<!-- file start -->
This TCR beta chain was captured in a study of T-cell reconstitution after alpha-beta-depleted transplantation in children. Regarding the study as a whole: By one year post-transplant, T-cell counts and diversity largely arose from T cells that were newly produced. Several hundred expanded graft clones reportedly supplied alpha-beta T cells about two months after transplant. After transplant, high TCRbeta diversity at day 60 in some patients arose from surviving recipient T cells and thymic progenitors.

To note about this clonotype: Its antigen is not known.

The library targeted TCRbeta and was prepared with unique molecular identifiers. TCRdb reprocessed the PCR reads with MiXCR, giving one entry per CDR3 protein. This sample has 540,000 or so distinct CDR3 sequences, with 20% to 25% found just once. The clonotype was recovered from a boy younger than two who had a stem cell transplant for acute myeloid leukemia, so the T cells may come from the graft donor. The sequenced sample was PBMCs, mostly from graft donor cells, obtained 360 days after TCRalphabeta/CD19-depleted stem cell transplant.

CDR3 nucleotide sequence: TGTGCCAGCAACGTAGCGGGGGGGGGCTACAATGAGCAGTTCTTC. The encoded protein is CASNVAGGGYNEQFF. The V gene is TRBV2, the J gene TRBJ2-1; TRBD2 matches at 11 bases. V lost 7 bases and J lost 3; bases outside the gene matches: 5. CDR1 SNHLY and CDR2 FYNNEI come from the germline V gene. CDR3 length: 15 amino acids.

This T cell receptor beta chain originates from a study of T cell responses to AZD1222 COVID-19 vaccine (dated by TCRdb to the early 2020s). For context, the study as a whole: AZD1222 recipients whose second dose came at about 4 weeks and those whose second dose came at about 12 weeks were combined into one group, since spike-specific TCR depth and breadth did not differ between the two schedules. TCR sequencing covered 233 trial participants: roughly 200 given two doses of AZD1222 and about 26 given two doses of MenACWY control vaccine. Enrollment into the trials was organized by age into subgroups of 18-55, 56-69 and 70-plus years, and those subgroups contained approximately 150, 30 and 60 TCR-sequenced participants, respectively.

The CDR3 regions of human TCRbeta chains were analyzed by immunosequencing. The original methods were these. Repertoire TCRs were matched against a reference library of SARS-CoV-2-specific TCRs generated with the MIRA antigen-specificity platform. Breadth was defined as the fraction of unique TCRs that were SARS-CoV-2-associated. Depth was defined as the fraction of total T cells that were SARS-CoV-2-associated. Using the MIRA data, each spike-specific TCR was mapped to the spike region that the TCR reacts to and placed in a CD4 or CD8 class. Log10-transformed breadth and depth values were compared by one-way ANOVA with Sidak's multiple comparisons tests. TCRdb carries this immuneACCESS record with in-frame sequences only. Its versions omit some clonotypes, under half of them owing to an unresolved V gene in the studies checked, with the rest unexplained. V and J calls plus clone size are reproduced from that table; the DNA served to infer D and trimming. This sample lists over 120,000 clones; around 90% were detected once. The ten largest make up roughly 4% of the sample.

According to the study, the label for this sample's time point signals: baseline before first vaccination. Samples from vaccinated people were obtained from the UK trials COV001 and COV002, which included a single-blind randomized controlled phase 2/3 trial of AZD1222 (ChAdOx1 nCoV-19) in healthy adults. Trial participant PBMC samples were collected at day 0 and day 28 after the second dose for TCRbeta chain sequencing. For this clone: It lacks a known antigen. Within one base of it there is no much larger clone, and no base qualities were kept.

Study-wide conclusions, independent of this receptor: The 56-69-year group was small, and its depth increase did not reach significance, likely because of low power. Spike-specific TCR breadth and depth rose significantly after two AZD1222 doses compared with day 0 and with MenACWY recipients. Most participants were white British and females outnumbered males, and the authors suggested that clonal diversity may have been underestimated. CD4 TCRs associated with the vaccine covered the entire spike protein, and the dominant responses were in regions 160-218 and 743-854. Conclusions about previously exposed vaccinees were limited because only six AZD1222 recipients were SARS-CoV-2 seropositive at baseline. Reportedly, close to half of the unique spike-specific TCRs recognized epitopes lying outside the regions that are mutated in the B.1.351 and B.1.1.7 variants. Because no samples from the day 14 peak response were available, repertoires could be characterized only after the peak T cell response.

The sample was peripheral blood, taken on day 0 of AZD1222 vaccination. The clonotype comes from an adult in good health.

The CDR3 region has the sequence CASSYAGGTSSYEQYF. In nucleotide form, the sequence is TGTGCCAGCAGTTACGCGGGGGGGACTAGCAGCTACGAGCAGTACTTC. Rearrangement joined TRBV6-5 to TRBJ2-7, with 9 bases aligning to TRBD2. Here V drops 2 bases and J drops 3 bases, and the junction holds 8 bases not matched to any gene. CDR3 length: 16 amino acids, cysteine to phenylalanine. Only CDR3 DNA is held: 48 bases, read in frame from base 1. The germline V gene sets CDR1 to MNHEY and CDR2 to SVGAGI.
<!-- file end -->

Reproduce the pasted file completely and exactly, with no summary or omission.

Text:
This TCR beta chain was captured in a study of T-cell reconstitution after alpha-beta-depleted transplantation in children. Regarding the study as a whole: By one year post-transplant, T-cell counts and diversity largely arose from T cells that were newly produced. Several hundred expanded graft clones reportedly supplied alpha-beta T cells about two months after transplant. After transplant, high TCRbeta diversity at day 60 in some patients arose from surviving recipient T cells and thymic progenitors.

To note about this clonotype: Its antigen is not known.

The library targeted TCRbeta and was prepared with unique molecular identifiers. TCRdb reprocessed the PCR reads with MiXCR, giving one entry per CDR3 protein. This sample has 540,000 or so distinct CDR3 sequences, with 20% to 25% found just once. The clonotype was recovered from a boy younger than two who had a stem cell transplant for acute myeloid leukemia, so the T cells may come from the graft donor. The sequenced sample was PBMCs, mostly from graft donor cells, obtained 360 days after TCRalphabeta/CD19-depleted stem cell transplant.

CDR3 nucleotide sequence: TGTGCCAGCAACGTAGCGGGGGGGGGCTACAATGAGCAGTTCTTC. The encoded protein is CASNVAGGGYNEQFF. The V gene is TRBV2, the J gene TRBJ2-1; TRBD2 matches at 11 bases. V lost 7 bases and J lost 3; bases outside the gene matches: 5. CDR1 SNHLY and CDR2 FYNNEI come from the germline V gene. CDR3 length: 15 amino acids.

This T cell receptor beta chain originates from a study of T cell responses to AZD1222 COVID-19 vaccine (dated by TCRdb to the early 2020s). For context, the study as a whole: AZD1222 recipients whose second dose came at about 4 weeks and those whose second dose came at about 12 weeks were combined into one group, since spike-specific TCR depth and breadth did not differ between the two schedules. TCR sequencing covered 233 trial participants: roughly 200 given two doses of AZD1222 and about 26 given two doses of MenACWY control vaccine. Enrollment into the trials was organized by age into subgroups of 18-55, 56-69 and 70-plus years, and those subgroups contained approximately 150, 30 and 60 TCR-sequenced participants, respectively.

The CDR3 regions of human TCRbeta chains were analyzed by immunosequencing. The original methods were these. Repertoire TCRs were matched against a reference library of SARS-CoV-2-specific TCRs generated with the MIRA antigen-specificity platform. Breadth was defined as the fraction of unique TCRs that were SARS-CoV-2-associated. Depth was defined as the fraction of total T cells that were SARS-CoV-2-associated. Using the MIRA data, each spike-specific TCR was mapped to the spike region that the TCR reacts to and placed in a CD4 or CD8 class. Log10-transformed breadth and depth values were compared by one-way ANOVA with Sidak's multiple comparisons tests. TCRdb carries this immuneACCESS record with in-frame sequences only. Its versions omit some clonotypes, under half of them owing to an unresolved V gene in the studies checked, with the rest unexplained. V and J calls plus clone size are reproduced from that table; the DNA served to infer D and trimming. This sample lists over 120,000 clones; around 90% were detected once. The ten largest make up roughly 4% of the sample.

According to the study, the label for this sample's time point signals: baseline before first vaccination. Samples from vaccinated people were obtained from the UK trials COV001 and COV002, which included a single-blind randomized controlled phase 2/3 trial of AZD1222 (ChAdOx1 nCoV-19) in healthy adults. Trial participant PBMC samples were collected at day 0 and day 28 after the second dose for TCRbeta chain sequencing. For this clone: It lacks a known antigen. Within one base of it there is no much larger clone, and no base qualities were kept.

Study-wide conclusions, independent of this receptor: The 56-69-year group was small, and its depth increase did not reach significance, likely because of low power. Spike-specific TCR breadth and depth rose significantly after two AZD1222 doses compared with day 0 and with MenACWY recipients. Most participants were white British and females outnumbered males, and the authors suggested that clonal diversity may have been underestimated. CD4 TCRs associated with the vaccine covered the entire spike protein, and the dominant responses were in regions 160-218 and 743-854. Conclusions about previously exposed vaccinees were limited because only six AZD1222 recipients were SARS-CoV-2 seropositive at baseline. Reportedly, close to half of the unique spike-specific TCRs recognized epitopes lying outside the regions that are mutated in the B.1.351 and B.1.1.7 variants. Because no samples from the day 14 peak response were available, repertoires could be characterized only after the peak T cell response.

The sample was peripheral blood, taken on day 0 of AZD1222 vaccination. The clonotype comes from an adult in good health.

The CDR3 region has the sequence CASSYAGGTSSYEQYF. In nucleotide form, the sequence is TGTGCCAGCAGTTACGCGGGGGGGACTAGCAGCTACGAGCAGTACTTC. Rearrangement joined TRBV6-5 to TRBJ2-7, with 9 bases aligning to TRBD2. Here V drops 2 bases and J drops 3 bases, and the junction holds 8 bases not matched to any gene. CDR3 length: 16 amino acids, cysteine to phenylalanine. Only CDR3 DNA is held: 48 bases, read in frame from base 1. The germline V gene sets CDR1 to MNHEY and CDR2 to SVGAGI.